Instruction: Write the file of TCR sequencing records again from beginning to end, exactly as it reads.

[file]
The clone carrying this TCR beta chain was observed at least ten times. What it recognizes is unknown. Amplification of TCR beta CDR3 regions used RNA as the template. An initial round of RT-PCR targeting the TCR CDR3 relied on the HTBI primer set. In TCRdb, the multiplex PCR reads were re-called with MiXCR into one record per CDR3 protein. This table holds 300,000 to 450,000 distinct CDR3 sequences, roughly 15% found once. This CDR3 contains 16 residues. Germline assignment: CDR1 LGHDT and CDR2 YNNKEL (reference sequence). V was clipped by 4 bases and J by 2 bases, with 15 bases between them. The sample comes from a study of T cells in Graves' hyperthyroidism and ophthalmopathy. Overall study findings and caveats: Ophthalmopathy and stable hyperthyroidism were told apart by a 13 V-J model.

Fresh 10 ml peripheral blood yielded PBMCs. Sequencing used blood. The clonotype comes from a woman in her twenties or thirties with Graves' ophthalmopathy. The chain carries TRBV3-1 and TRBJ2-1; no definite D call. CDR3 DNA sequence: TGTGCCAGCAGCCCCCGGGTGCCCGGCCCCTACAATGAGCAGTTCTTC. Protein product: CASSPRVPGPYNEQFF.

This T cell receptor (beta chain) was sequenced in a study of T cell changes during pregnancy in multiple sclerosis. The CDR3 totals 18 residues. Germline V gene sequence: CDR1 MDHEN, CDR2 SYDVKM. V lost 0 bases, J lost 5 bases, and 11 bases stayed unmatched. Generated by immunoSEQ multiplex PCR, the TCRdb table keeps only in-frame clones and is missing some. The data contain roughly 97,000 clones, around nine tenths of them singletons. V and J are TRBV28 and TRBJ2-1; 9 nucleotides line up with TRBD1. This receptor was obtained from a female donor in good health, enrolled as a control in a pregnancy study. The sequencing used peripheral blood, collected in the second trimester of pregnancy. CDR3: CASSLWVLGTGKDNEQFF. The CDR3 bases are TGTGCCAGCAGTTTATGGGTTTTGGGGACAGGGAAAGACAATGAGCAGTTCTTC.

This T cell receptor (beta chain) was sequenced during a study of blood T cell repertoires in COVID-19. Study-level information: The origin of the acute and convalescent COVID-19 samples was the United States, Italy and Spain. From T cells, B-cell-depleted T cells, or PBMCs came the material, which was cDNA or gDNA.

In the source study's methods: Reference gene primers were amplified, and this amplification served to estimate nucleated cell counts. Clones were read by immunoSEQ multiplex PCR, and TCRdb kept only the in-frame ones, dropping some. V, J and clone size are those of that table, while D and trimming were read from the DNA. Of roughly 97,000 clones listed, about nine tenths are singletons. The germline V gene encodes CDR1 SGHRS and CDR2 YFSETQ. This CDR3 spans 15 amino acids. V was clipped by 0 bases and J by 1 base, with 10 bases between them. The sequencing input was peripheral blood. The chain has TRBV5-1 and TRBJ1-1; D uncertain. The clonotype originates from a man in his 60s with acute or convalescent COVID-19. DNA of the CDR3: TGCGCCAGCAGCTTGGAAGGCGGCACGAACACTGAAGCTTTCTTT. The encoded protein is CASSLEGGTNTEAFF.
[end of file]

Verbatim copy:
The clone carrying this TCR beta chain was observed at least ten times. What it recognizes is unknown. Amplification of TCR beta CDR3 regions used RNA as the template. An initial round of RT-PCR targeting the TCR CDR3 relied on the HTBI primer set. In TCRdb, the multiplex PCR reads were re-called with MiXCR into one record per CDR3 protein. This table holds 300,000 to 450,000 distinct CDR3 sequences, roughly 15% found once. This CDR3 contains 16 residues. Germline assignment: CDR1 LGHDT and CDR2 YNNKEL (reference sequence). V was clipped by 4 bases and J by 2 bases, with 15 bases between them. The sample comes from a study of T cells in Graves' hyperthyroidism and ophthalmopathy. Overall study findings and caveats: Ophthalmopathy and stable hyperthyroidism were told apart by a 13 V-J model.

Fresh 10 ml peripheral blood yielded PBMCs. Sequencing used blood. The clonotype comes from a woman in her twenties or thirties with Graves' ophthalmopathy. The chain carries TRBV3-1 and TRBJ2-1; no definite D call. CDR3 DNA sequence: TGTGCCAGCAGCCCCCGGGTGCCCGGCCCCTACAATGAGCAGTTCTTC. Protein product: CASSPRVPGPYNEQFF.

This T cell receptor (beta chain) was sequenced in a study of T cell changes during pregnancy in multiple sclerosis. The CDR3 totals 18 residues. Germline V gene sequence: CDR1 MDHEN, CDR2 SYDVKM. V lost 0 bases, J lost 5 bases, and 11 bases stayed unmatched. Generated by immunoSEQ multiplex PCR, the TCRdb table keeps only in-frame clones and is missing some. The data contain roughly 97,000 clones, around nine tenths of them singletons. V and J are TRBV28 and TRBJ2-1; 9 nucleotides line up with TRBD1. This receptor was obtained from a female donor in good health, enrolled as a control in a pregnancy study. The sequencing used peripheral blood, collected in the second trimester of pregnancy. CDR3: CASSLWVLGTGKDNEQFF. The CDR3 bases are TGTGCCAGCAGTTTATGGGTTTTGGGGACAGGGAAAGACAATGAGCAGTTCTTC.

This T cell receptor (beta chain) was sequenced during a study of blood T cell repertoires in COVID-19. Study-level information: The origin of the acute and convalescent COVID-19 samples was the United States, Italy and Spain. From T cells, B-cell-depleted T cells, or PBMCs came the material, which was cDNA or gDNA.

In the source study's methods: Reference gene primers were amplified, and this amplification served to estimate nucleated cell counts. Clones were read by immunoSEQ multiplex PCR, and TCRdb kept only the in-frame ones, dropping some. V, J and clone size are those of that table, while D and trimming were read from the DNA. Of roughly 97,000 clones listed, about nine tenths are singletons. The germline V gene encodes CDR1 SGHRS and CDR2 YFSETQ. This CDR3 spans 15 amino acids. V was clipped by 0 bases and J by 1 base, with 10 bases between them. The sequencing input was peripheral blood. The chain has TRBV5-1 and TRBJ1-1; D uncertain. The clonotype originates from a man in his 60s with acute or convalescent COVID-19. DNA of the CDR3: TGCGCCAGCAGCTTGGAAGGCGGCACGAACACTGAAGCTTTCTTT. The encoded protein is CASSLEGGTNTEAFF.